Q: What brought you to Puget Sound?
A: I consider myself a native Ohioan. I was born in Taiwan and spent the first nine or 10 years of my life there, but I grew up around Akron, Ohio. Coming here was quite an adjustment. I was in third grade when we moved and I didn’t speak any English. I love Ohio and might have spent my whole life there, but after graduate school, my wife and I were ready for a change of scenery. We were feeling adventurous, so we came out west. As for Puget Sound specifically, what impressed me so much about the university was the people. There is something special about the people of Puget Sound—they’re very collegial and collaborative. I immediately felt like these were the people I wanted to work with every day.
Q: What sparked your interest in computer science as a field of study?
A: I got my first job when I was 15. This was in the ’90s, during the era when the internet was becoming democratized. You had the big names, like America Online, CompuServe, and AT&T, but what made the internet truly accessible in its early stages were the Ma and Pa internet companies. My mom worked for one of those little companies and one day she said, “David, I don't think you're doing enough with your life. Why don't you come work as a technical support representative here?" I wasn't even good with computers, but being around people who loved them, I started dabbling. Pretty soon, I realized I could write programs to command these computers to automate a lot of work for me. That's how I got interested in programming.
Q: Could you share a little about your current research?
A: My research is in the areas of data management and cloud computing. Data management is interesting in particular because today’s machines are so capable and ubiquitous that organizations can generate a massive amount of data. But just having loads of data isn’t useful on their own. You need to be able to uncover the information that’s buried deep within the data. So, to retrieve and process large data sets more quickly, my research involves defining and building database indices, which are efficient ways of summarizing and accessing the data underneath. Think of a database index like the index in the back of a textbook. If you’re looking for a specific term in a textbook, you wouldn’t read the whole book cover to cover in search of that term; you would likely consult its index to get to the information quickly by filtering out all the pages that are non-pertinent. The same idea can help us access huge amounts of data stored on a disk.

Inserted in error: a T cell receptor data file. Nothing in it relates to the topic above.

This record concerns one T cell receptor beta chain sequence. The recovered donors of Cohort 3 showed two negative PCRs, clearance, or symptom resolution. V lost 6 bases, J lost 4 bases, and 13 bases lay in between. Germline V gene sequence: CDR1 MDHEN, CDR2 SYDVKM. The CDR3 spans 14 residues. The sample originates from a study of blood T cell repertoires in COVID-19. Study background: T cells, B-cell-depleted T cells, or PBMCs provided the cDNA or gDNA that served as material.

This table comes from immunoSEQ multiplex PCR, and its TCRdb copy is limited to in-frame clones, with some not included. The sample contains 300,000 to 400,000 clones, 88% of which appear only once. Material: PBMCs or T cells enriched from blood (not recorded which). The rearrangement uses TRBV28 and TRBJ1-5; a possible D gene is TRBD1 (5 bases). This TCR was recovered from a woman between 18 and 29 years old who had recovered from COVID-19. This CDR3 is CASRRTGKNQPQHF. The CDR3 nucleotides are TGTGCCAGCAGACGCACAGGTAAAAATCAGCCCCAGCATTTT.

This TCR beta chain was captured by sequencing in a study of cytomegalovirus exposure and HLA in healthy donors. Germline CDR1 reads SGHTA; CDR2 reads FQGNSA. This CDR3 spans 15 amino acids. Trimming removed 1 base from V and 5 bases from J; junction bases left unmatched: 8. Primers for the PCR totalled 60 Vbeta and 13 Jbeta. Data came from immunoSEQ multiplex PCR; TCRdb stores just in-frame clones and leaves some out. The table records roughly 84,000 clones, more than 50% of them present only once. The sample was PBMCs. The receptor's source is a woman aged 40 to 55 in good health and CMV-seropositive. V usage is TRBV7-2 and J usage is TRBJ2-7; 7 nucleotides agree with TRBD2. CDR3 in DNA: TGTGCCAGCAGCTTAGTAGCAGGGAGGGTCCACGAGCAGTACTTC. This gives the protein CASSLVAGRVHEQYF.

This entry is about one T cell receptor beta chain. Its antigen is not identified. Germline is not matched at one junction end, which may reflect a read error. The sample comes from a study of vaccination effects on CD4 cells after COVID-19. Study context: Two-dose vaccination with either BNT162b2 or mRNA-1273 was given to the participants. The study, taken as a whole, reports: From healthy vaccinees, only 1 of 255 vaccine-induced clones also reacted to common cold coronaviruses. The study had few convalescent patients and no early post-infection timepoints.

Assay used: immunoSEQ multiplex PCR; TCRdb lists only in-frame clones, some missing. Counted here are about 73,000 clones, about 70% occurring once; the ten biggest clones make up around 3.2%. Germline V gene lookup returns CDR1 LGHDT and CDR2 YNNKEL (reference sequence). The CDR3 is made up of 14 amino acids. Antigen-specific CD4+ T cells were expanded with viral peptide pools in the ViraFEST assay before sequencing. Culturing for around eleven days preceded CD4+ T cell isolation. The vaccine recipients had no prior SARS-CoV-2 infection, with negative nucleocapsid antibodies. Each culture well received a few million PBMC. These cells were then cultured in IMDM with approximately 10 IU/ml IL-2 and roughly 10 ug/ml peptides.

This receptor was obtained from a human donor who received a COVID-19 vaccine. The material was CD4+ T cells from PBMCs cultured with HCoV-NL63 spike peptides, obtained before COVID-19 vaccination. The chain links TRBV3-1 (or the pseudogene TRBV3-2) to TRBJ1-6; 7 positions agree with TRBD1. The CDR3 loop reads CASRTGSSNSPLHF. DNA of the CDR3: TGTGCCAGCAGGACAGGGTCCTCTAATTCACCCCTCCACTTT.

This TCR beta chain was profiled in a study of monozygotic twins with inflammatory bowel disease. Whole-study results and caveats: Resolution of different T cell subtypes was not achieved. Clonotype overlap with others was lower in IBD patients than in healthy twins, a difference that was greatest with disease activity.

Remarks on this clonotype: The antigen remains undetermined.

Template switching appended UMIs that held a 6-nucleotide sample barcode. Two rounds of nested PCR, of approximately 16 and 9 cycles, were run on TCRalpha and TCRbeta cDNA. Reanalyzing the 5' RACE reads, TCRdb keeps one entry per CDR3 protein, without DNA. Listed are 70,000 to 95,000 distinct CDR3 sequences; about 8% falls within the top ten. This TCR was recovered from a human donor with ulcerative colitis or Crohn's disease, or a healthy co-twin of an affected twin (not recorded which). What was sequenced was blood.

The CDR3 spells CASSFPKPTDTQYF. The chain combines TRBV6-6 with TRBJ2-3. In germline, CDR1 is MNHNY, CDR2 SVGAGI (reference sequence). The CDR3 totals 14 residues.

Q: Computer science is a very technical subject. How do you make it accessible for your students?
A: The most exciting courses I teach are the intro courses because, for a lot of students, it's their first foray into computer science and programming. There can be anxiety about the use of jargon, and many come harboring a feeling that they are somehow already behind their peers. It’s important for me to get students to realize that anyone, with a level of preparation, can learn computer science. Over the course of a semester, they find out that much of computer science is really just solving puzzles, and they become more confident in their abilities. I try to challenge the way my students think, but also help them approach the subject without fear of being judged for doing something wrong. We have a lot of students who take the course for their math requirement and end up becoming computer science majors because they fall in love with the computational approach to problem-solving.
Q: How do you spend your time when you’re not on campus?
A: When I'm not on campus, I'm probably spending time with my family. I have two kids. They're eight and five, so they're at a really fun age. We spend a lot of time together exploring the outdoors, finding activities to do around the city, and trying new foods. At some point, I would love to take them on a camping trip, but I think we’re still a few years off.